If we seek to share in his inheritance but despise humility and do not humble ourselves to serve others, we have no place with him. Instead, following him in his servitude will save our lives by laying it down. If we do not, we will lose our eternal reward when he comes.
Serving the Greatest Servant
If we, who believe in Christ, desire to serve the King, how shall we do it? How might we honor him if we desire to serve him who gave himself to us and for us?
While he does not refuse our service, he does direct us in how we should honor him. Yes, we lift him up with all praise, honor, and glory as only he deserves, but outside of singing praise, how is he glorified?
There are many ways in which we honor the King, but only one principle: service to others. Here are some ways we can honor the Lord.
- By serving other members in his kingdom we proclaim to all other kingdoms that we are citizens of his kingdom.
"A new commandment I give to you, that you love one another: just as I have loved you, you also are to love one another. By this all people will know that you are my disciples, if you have love for one another." — John 13:34-35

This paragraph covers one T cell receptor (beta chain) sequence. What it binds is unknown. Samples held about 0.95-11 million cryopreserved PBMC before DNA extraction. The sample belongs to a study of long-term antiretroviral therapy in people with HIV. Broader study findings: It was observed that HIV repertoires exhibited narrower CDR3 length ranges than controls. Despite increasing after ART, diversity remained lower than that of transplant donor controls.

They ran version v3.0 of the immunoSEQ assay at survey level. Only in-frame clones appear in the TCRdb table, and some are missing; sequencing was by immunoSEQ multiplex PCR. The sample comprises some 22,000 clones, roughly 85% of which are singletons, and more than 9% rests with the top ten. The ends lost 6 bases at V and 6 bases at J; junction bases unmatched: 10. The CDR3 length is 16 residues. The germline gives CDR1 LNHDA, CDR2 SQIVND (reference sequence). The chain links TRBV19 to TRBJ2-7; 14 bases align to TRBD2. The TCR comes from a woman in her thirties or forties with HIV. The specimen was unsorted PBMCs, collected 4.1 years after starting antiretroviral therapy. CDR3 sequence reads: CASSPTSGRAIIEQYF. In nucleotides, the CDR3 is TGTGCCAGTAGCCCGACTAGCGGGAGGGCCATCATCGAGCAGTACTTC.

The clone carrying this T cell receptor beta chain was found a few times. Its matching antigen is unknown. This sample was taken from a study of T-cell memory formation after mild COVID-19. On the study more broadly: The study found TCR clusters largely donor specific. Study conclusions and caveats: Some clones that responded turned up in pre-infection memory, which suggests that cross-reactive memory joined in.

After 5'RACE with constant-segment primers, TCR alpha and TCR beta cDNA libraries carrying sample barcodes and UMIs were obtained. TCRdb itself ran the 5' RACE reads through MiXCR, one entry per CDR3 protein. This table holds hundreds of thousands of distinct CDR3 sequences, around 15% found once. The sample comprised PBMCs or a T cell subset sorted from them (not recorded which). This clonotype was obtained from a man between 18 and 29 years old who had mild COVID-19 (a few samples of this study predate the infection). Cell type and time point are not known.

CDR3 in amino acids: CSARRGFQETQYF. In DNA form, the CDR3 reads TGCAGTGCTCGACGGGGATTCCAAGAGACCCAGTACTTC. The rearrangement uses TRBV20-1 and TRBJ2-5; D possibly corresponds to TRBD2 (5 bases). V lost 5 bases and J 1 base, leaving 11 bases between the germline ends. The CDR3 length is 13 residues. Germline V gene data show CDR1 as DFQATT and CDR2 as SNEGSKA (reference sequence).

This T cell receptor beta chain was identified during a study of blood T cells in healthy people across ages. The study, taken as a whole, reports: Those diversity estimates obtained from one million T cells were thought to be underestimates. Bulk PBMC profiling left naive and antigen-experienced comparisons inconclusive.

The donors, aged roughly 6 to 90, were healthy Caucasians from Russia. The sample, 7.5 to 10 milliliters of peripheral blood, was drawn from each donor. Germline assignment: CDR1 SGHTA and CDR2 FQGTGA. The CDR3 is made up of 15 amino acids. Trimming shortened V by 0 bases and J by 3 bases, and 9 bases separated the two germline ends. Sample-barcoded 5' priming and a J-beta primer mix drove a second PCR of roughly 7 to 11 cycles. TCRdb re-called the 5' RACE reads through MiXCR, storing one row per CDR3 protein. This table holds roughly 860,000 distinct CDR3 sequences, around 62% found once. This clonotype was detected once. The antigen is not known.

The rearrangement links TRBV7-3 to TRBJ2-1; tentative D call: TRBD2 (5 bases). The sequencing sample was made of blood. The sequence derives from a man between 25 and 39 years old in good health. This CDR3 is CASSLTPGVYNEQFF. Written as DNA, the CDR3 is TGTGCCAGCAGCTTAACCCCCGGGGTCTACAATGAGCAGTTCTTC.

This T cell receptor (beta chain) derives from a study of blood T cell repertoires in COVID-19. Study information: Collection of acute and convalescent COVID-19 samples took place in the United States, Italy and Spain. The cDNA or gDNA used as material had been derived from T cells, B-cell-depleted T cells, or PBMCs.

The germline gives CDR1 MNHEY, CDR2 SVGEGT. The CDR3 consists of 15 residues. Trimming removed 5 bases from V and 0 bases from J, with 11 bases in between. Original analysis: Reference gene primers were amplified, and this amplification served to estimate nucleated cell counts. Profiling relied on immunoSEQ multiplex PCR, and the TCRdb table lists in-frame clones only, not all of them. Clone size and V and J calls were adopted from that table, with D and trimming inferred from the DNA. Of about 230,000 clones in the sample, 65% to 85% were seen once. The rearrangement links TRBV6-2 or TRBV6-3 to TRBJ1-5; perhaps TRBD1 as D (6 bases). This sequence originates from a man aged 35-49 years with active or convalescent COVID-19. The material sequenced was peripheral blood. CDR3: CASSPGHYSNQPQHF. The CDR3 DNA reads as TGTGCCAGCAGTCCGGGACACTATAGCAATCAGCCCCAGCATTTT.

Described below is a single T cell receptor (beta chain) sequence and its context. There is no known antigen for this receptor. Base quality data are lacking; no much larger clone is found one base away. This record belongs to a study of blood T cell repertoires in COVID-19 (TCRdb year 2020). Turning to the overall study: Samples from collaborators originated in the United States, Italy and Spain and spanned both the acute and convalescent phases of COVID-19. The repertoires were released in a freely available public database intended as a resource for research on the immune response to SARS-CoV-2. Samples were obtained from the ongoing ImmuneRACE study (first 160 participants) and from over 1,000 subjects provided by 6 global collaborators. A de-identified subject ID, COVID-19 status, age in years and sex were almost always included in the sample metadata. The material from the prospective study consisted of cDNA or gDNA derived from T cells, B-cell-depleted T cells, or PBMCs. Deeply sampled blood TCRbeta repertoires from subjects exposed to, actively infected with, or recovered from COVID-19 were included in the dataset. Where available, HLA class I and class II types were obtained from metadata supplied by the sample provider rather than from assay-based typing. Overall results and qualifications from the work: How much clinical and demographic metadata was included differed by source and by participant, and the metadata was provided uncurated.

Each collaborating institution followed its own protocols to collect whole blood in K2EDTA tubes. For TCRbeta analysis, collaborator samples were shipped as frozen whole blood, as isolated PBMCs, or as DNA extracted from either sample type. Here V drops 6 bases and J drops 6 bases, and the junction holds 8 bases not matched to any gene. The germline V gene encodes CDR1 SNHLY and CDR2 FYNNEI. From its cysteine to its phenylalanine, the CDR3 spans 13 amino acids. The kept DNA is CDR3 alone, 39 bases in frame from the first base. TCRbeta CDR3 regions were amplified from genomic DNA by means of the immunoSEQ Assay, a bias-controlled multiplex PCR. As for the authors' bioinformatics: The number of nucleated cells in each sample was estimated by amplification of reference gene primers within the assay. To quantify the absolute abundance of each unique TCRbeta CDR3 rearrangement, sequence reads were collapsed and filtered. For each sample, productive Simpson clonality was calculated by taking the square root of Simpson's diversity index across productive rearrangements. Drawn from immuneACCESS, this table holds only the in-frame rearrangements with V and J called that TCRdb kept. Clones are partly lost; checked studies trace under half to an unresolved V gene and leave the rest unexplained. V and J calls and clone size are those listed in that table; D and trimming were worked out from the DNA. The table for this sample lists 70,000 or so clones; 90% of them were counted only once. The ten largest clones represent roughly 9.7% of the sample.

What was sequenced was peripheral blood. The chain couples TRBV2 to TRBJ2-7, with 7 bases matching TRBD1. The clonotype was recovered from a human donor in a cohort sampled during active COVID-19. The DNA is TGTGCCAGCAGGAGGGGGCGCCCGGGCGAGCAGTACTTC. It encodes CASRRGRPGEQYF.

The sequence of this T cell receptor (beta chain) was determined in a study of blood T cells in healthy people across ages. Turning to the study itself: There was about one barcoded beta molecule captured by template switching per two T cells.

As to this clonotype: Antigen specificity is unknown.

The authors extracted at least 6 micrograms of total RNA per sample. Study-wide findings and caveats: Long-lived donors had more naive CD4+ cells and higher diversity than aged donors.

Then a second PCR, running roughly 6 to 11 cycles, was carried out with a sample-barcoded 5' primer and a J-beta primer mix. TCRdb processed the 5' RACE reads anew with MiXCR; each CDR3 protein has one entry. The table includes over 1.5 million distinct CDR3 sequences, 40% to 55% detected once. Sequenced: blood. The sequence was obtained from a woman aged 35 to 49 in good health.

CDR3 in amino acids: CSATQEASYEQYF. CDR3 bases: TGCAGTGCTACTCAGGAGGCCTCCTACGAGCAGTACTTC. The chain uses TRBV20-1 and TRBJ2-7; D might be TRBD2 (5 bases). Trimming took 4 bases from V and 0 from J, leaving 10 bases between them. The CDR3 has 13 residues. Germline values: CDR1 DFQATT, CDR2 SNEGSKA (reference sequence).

We honor the King when others know we are his citizens. We have rejected their kingdom for a better way. It is a way of service to each other, and in so doing, we serve the kingdom and the king.
2. In serving those in need, we serve the King directly. How can we give to a King who has everything? Through the generosity of our time and finances.
In Matthew 25, we see the nations judged by who they served. If the people served the least of his citizens, they served him. If they did not serve those in need, they did not serve him.
As members of his kingdom, we should see everyone in need as if the King himself is in need.
Read Matthew 25:31-46. See how the nations are judged and the humility the Lord has in putting himself in place of the "least of these."
3. We will be great in his kingdom by teaching service and obedience to others.
Therefore whoever relaxes one of the least of these commandments and teaches others to do the same will be called least in the kingdom of heaven, but whoever does them and teaches them will be called great in the kingdom of heaven. — Matthew 5:19
When reading the great commission, too often, we overlook the command to teach obedience to the nations. The one who leads many to righteousness will be called great in the kingdom of heaven.
As believers in Jesus Christ, we belong to the kingdom of servants, and the greatest servant is the King. We must follow his lead.
Maranatha. Come, Lord Jesus!
: Philippians 2:5-11
: John 13:8
: Daniel 12:3
: Matthew 20:20-28
: Matthew 22:1-14
: Luke 14:8
: Proverbs 25:6-7
: Colossians 3:1-2
: Hebrews 12:1-2
: 1 Corinthians 12:31
: Proverbs 19:17